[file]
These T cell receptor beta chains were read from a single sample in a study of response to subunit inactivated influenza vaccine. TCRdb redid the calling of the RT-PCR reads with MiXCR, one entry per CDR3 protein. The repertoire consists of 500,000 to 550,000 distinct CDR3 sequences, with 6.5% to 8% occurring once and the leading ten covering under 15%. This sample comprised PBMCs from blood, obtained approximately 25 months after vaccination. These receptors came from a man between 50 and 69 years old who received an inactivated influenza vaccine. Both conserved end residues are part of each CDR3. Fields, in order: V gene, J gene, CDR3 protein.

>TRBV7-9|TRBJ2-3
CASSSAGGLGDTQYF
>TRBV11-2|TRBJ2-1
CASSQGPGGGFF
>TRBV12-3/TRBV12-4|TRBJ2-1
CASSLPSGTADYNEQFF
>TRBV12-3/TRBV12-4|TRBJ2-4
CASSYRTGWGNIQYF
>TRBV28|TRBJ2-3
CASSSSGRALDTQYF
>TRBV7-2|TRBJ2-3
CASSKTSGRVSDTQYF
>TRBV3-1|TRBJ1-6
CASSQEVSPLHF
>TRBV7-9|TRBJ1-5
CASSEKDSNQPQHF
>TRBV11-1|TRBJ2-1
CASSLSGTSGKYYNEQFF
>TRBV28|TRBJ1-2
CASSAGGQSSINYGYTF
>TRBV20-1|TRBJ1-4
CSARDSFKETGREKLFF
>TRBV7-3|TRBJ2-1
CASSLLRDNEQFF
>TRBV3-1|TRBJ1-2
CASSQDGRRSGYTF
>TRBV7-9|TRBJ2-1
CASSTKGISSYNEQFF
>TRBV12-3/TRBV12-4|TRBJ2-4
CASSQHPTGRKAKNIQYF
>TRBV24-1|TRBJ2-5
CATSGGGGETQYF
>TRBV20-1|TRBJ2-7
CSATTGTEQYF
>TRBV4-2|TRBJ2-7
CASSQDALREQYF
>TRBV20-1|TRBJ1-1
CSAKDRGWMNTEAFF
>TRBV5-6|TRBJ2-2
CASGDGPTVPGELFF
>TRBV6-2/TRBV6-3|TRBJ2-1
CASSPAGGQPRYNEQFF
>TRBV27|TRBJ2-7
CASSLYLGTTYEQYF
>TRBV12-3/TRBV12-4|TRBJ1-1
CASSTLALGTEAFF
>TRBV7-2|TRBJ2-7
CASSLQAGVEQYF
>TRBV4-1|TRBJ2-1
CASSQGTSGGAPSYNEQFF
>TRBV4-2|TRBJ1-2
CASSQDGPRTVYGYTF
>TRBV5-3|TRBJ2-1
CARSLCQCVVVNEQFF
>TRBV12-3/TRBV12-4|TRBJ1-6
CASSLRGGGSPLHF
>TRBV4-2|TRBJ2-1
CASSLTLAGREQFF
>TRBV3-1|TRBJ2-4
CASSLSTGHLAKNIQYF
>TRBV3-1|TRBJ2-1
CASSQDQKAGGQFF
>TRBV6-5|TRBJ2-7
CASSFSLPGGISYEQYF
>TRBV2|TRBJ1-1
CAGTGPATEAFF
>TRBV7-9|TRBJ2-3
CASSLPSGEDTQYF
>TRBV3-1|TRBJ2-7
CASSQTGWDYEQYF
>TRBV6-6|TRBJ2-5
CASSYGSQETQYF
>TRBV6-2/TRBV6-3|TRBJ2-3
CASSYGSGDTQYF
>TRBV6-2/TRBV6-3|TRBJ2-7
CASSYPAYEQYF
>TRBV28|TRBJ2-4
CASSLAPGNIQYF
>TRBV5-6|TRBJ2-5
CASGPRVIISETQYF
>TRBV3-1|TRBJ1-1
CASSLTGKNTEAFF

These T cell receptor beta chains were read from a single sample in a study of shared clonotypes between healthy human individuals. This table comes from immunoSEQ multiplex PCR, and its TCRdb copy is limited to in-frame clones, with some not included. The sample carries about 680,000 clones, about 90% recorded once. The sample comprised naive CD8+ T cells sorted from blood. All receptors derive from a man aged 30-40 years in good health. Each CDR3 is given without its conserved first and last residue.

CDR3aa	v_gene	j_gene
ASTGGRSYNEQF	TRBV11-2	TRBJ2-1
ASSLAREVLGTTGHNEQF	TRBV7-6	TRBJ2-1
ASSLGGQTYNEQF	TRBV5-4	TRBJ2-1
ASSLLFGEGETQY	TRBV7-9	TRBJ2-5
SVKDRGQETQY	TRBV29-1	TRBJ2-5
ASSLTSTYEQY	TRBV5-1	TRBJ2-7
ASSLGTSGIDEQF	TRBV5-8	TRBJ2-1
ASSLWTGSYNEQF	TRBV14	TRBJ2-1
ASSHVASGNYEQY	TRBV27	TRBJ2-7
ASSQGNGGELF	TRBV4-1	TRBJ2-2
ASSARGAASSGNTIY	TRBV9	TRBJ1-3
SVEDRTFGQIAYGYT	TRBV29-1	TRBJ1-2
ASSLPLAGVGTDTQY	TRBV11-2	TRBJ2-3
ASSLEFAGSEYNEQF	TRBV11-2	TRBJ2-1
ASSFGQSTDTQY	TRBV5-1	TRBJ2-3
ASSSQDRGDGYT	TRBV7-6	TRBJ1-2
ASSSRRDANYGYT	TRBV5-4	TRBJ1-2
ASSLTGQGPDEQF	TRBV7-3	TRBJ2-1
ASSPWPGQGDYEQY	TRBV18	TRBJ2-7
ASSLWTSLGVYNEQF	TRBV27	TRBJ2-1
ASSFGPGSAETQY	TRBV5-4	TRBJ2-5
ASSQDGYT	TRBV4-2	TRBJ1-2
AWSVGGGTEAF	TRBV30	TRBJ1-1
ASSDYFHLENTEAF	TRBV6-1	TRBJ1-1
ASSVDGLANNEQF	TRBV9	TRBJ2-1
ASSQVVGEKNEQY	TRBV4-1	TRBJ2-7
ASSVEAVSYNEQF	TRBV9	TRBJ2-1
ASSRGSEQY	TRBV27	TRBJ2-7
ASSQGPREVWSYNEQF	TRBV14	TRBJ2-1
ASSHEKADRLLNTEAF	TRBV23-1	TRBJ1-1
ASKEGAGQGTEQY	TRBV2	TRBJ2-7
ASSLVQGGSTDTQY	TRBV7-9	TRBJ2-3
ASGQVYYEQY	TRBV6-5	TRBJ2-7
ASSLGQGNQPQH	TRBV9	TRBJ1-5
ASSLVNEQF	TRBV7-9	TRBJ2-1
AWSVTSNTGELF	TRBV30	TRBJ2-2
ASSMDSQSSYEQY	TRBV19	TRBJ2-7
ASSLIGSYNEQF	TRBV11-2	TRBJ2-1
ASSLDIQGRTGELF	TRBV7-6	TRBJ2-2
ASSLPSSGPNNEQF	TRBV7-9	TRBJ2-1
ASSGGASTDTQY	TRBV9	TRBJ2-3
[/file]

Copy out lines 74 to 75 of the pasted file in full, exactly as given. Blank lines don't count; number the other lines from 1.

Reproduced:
>TRBV6-2/TRBV6-3|TRBJ2-3
CASSYGSGDTQYF